Later that afternoon, I ventured off by myself to watch Bye Bye Birdie (1963) at the Chinese Multiplex and met some cool people standing in line. As this is honestly one of my favorite films, I decided that I just couldn’t miss seeing it on the big screen. It turned out to be my favorite screening of the entire festival. I discovered that I’m not the only one who loses it every time Paul Lynde opens his mouth and I about died from euphoria during the Lot of Livin’ number. It’s absolutely radiant on the big screen.

On Saturday evening, I rejoined my movie buddies for the screening of the creepy 1947 melodrama Black Narcissus on nitrate. It’s an oddly captivating movie that gets pretty intense by the end. It’s worth a view for the Technicolor and the absolutely sinister Sister Ruth scenes alone.

Sunday, the final day of the TCM Classic Film Festival, came around quickly. To begin the day, I headed to Club TCM (inside TCMFF’s headquarters, the Roosevelt Hotel) for a Q&A session featuring film historian and critic, Leonard Maltin.

As I was settling back in Club TCM to listen to Dick Cavett during his conversation/book signing, I was tipped off at the last minute that a certain actor named Richard Dreyfuss was scheduled to attend the screening of Postcards from the Edge (1990). So, I booked it from The Roosevelt across the street to the Chinese Multiplex and grabbed my ticket for the show just before it began.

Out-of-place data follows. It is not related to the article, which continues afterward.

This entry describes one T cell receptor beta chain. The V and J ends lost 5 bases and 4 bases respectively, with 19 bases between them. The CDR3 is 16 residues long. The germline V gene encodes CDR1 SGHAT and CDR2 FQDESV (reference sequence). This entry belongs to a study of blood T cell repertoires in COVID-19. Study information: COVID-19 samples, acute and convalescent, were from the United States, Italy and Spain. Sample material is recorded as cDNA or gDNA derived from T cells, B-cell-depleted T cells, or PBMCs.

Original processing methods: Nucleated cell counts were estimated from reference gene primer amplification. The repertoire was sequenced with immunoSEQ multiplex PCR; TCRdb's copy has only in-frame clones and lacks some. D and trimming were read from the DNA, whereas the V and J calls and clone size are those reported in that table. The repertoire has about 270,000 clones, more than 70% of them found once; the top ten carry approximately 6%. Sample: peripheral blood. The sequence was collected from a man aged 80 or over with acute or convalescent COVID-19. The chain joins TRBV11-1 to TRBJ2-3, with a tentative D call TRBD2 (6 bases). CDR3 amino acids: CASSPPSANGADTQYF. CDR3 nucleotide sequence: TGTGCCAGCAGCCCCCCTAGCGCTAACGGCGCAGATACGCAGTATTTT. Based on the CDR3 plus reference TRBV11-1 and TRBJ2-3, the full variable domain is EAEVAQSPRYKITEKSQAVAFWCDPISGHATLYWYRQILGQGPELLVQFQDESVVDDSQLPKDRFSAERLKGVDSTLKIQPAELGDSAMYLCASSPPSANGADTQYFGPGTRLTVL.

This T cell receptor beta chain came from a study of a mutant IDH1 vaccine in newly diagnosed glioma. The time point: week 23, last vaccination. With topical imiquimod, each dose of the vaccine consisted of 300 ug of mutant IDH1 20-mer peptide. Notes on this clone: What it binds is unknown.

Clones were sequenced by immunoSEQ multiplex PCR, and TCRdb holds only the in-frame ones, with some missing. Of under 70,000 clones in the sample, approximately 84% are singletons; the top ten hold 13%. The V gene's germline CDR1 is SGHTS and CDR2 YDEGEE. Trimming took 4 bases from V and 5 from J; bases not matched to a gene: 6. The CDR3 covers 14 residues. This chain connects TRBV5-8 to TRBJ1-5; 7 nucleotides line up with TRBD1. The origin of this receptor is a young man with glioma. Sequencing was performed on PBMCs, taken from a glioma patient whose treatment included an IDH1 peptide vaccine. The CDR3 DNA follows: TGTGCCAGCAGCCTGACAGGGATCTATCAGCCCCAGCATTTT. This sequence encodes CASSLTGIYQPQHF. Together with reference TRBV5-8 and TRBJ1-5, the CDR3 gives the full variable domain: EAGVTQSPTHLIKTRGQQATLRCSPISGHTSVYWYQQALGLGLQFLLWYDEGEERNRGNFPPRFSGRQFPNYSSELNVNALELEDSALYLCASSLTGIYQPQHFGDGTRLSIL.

After the film ended, Dreyfuss was joined by Carrie Fisher’s brother (and Debbie Reynolds’s son) Todd Fisher and they had a discussion with TCM host Ben Mankiewicz. It got emotional when the topic turned to Carrie and Debbie. Richard Dreyfuss broke down and cried a couple of times as he described his admiration for Carrie, noting that she was a special and genuine good person.

After the film, I met back up with everyone as we began to say our goodbyes.

Knowing that this would happen even before I attended the TCM Classic Film Festival, I’m hooked. Once you attend something like this, it’s hard to think about the possibility of not being able to attend the year after or even the year after that. I can’t wait to return to TCMFF.

Leave a Reply

This site uses Akismet to reduce spam. Learn how your comment data is processed.